Yesterday’s Dilbert takes us into a dark world of language, the Jargon Matrix:
The Matrix, but with jargon from the world of technology businesses.
From my English correspondent RJP, this tradeperson’s van, photographed on the street:
Flat Boy Skim is a bit of complex name play on Fatboy Slim. Well, you have to know who Fatboy Slim is, something many people do not. And then: what might Flat Boy Skim have to do with plastering? For that, you have to know something about the technical jargon of plastering (which I did not, until I looked it up; well, I correctly noted that a good plastering job should be flat — smooth — and I assumed that boy was just there for the name play, but skim was a mystery).
From the 8th, featuring Alice:
and from the 20th, featuring Wally and the pointy-haired boss:
Back in November, Business Insider posted a piece, “A Leaked Internal Uber Presentation Shows What The Company Really Values In Its Employees”:
One page of the document defined which qualities all Uber employees are expected to possess. Those qualities, or “Uber Competencies,” are: Vision, Quality Obsession, Innovation, Fierceness, Execution, Scale, Communication, Super Pumpedness
Business Insider picked out two of these, super pumpedness and fierceness, as especially worthy of mockery. And now Scott Adams’s comic Dilbert has exploited these in two strips, from yesterday and today.
From Martin Kaminer to ADS-L on the 28th, a link to this wonderful 2000 comic strip by Neil McAllister (apparently the only extant episode of Adventures of Action Item):
Mostly about jargon, but it also raises questions about discourse organization, in this case about how business meetings are organized.
At the last minute, a weekend cartoon. From Scenes from a Multiverse:
Two points. First, “for infinitesimally small values of huge”. (Later, “sausage party”.)
More educational jargon, from Michael Quinion’s World Wide Words #689, 5/8/10:
LEARNING TERMS An unfamiliar word, GRADUATISED (GRADUATIZED if you’re American or very formal) appeared in an British article. It refers to a profession or occupation, the entry to which has been restricted to university graduates. The article addressed the problems of school leavers, who are increasingly finding it hard to get jobs for this reason. Educationalists have used GRADUATISED, its verb GRADUATISE, and its linked noun GRADUATISATION, at least since the early 1970s, though it’s still a term of art in the profession and is rarely found outside specialist or scholarly publications. A rare sighting of the noun was a comment by the (then) British PM Gordon Brown in the Evening Standard of London on 30 April 2008: “This is one of the wider problems with today, the graduatisation of the political and media worlds. So many people are now excluded because they left school at 16 or 18.”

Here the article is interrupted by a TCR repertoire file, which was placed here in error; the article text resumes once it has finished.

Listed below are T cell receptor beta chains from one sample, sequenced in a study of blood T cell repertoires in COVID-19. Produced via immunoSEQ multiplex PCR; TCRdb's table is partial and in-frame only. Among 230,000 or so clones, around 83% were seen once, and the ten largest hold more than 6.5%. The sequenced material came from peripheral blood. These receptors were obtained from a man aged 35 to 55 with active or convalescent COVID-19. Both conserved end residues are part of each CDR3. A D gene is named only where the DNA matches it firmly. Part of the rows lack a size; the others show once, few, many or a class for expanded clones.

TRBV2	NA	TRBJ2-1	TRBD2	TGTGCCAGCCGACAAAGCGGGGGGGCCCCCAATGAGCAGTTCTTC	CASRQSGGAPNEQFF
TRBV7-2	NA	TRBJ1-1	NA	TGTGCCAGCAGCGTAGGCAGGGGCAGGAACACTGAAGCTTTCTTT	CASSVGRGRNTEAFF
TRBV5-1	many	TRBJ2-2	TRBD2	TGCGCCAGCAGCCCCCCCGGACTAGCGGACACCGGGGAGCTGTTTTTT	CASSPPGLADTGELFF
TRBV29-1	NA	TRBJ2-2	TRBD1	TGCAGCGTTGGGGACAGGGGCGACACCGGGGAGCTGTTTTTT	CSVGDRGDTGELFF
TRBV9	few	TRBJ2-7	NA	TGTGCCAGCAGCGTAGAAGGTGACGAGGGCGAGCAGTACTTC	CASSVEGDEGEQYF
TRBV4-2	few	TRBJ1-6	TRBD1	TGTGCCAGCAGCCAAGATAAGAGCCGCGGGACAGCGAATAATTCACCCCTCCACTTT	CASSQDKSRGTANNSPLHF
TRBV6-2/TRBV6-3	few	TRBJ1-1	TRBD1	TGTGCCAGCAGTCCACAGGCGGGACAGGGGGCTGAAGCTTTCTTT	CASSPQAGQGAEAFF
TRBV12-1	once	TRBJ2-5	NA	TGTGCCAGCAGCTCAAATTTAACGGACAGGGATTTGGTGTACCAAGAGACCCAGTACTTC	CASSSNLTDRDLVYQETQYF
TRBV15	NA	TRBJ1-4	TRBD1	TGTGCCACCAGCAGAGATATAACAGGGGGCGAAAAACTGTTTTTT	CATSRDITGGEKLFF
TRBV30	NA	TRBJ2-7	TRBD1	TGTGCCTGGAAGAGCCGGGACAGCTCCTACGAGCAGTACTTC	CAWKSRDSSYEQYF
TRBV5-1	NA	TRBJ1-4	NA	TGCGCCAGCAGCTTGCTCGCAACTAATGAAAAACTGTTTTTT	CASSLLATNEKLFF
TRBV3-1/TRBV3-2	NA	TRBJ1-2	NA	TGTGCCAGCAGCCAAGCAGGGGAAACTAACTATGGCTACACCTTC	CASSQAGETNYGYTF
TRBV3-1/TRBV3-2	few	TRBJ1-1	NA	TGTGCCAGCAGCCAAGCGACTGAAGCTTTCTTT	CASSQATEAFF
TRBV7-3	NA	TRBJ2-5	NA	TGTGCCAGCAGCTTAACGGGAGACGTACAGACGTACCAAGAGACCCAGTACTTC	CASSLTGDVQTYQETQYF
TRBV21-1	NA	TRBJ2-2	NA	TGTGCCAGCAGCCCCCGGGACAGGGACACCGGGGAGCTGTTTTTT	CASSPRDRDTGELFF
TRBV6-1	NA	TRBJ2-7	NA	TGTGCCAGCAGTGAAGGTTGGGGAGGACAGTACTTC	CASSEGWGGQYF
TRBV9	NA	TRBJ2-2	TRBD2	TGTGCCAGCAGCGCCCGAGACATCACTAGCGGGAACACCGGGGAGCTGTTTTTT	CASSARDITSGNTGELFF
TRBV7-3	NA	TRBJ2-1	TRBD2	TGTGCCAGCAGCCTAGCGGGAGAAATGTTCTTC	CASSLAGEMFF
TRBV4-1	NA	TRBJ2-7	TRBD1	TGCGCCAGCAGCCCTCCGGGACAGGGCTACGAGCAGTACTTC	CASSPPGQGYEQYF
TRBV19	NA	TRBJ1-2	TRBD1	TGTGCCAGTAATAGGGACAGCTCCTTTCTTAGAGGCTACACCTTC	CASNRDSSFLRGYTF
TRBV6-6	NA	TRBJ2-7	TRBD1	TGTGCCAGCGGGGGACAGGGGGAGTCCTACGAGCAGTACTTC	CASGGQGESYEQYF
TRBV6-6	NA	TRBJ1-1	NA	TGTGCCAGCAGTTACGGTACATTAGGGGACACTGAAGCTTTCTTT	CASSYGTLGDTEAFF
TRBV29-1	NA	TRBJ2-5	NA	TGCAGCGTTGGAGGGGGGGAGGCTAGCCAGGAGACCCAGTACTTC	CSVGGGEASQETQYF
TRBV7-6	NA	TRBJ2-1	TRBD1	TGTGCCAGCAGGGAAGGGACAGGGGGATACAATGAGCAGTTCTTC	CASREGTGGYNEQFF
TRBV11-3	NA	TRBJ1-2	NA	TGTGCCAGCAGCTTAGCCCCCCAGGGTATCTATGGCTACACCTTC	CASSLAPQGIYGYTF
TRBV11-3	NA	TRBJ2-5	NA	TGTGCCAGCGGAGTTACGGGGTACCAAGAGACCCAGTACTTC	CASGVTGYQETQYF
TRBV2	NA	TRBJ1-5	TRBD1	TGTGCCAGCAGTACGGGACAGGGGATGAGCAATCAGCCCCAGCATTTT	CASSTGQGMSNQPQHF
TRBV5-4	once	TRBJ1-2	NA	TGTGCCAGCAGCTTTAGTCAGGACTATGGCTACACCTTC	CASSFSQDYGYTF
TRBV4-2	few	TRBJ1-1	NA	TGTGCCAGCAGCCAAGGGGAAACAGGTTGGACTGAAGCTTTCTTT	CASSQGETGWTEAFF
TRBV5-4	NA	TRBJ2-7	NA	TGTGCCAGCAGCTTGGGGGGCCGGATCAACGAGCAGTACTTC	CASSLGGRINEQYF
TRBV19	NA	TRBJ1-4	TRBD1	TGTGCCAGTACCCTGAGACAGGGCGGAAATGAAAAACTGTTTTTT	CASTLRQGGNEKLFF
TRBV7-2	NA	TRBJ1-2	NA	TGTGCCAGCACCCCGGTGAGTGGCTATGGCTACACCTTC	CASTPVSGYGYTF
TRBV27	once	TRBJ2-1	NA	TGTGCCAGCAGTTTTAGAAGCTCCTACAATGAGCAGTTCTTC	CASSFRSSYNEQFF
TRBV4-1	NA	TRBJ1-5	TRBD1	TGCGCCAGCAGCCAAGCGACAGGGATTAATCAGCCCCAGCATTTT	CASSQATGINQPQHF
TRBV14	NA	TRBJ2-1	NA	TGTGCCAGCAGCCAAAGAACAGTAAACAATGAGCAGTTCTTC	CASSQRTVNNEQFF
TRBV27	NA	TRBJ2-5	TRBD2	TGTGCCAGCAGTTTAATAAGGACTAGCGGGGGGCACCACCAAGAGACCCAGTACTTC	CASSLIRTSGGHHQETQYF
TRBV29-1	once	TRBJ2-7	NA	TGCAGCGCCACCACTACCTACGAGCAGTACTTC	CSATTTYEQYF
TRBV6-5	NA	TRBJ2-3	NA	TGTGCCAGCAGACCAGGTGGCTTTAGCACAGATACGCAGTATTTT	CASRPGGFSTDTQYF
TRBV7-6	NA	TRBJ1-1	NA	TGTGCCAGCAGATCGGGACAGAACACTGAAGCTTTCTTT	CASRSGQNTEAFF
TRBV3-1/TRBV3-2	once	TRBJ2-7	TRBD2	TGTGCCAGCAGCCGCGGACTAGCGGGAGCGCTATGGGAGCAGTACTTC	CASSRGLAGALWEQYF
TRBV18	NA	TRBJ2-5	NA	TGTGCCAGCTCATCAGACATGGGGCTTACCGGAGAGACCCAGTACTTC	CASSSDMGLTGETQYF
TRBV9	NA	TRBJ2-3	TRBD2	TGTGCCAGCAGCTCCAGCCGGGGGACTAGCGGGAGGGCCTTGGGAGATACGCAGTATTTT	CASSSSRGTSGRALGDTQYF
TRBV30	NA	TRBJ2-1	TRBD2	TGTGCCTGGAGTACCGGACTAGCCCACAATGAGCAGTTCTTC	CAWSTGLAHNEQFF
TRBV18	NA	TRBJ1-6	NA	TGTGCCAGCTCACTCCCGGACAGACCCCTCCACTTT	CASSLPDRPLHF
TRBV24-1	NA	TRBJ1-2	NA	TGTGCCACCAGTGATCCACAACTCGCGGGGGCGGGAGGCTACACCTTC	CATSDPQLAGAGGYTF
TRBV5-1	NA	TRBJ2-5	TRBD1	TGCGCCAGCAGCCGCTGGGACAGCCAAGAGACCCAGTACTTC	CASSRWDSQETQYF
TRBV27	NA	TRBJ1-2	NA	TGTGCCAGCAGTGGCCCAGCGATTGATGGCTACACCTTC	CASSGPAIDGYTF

Educational jargon tends to get very bad press (though both educational rubric and graduatize can be defended on the grounds that they are not only compact but also useful in their context), and innovations in -ize (verbings by derivational suffix) have been reviled for a long time, so graduatize gets a double dose of scorn. And, in fact, if you’re not familiar with it (as I was not, until Michael put this entry in WWW), its meaning can be very hard to guess even in context. But you can see its utility.
From the April 10 issue of The Teaching Professor:
Two Reasons Why I Still Use Rubrics
By Kevin Brown, Lee University, TN
I began using grading rubrics for essays several years ago, and I was initially rather unhappy with how they worked. I found I was giving grades that I wouldn’t have given when I graded without the rubric. Often the grades were higher, but not always. I gave enough lower grades to cause me to notice those as well. (link)
The piece goes on to use just plain rubric — the short version of grading rubric — throughout (without explanation or examples; the readers are supposed to know the word already). I could work out roughly what rubric meant in this context, given OED2’s chain of senses for the word:the color red; a heading printed in red, or a passage so marked; a heading in general [note to etymological purists: no printing headings in black, or any color other than red!]; an injunction; a general rule. So a rubric in the teaching context is presumably some sort of rule for assigning grades. But it sounds like something more specific is intended. And so it is.
The word is teacher jargon (using jargon neutrally, for expressions used by a particular profession or group and not easily understood by others, usually serving to provide short reference to some concept important to the group). A rubric — the Teacher Planet site here has dozens of them, for history, math, social studies, and so on, even for the design of scavenger hunts! — provides a set of factors (each factor representing an expectation for specific knowledge, ability, or performance) and for each factor, descriptions for assigning a student to one of a certain number of levels. For the Scavenger Hunt Rubric:
Factors: Contribution to Group, Sites, Questions, Cooperation, Final Hunt Results
Grading for Sites: 5 Sites found are all relevant to project and good source for questions. 4 Sites found are mostly relevant to project and good source for questions. 3 A few of the sites found are relevant and provide a fair source for questions. 2 Few sites are relevant. Sites are not a good source for questions. 1 No relevant sites are included. Sites are not good sources for questions.
The descriptions require some judgment on the part of the teacher, of course.
So rubrics break down expressing expectations, setting goals, and assessing performance into a number of explicit factors for the purposes of grading. It would be interesting to see something about the history of the technique and its possible relationship to similar assessment tools in industrial, business, etc. settings.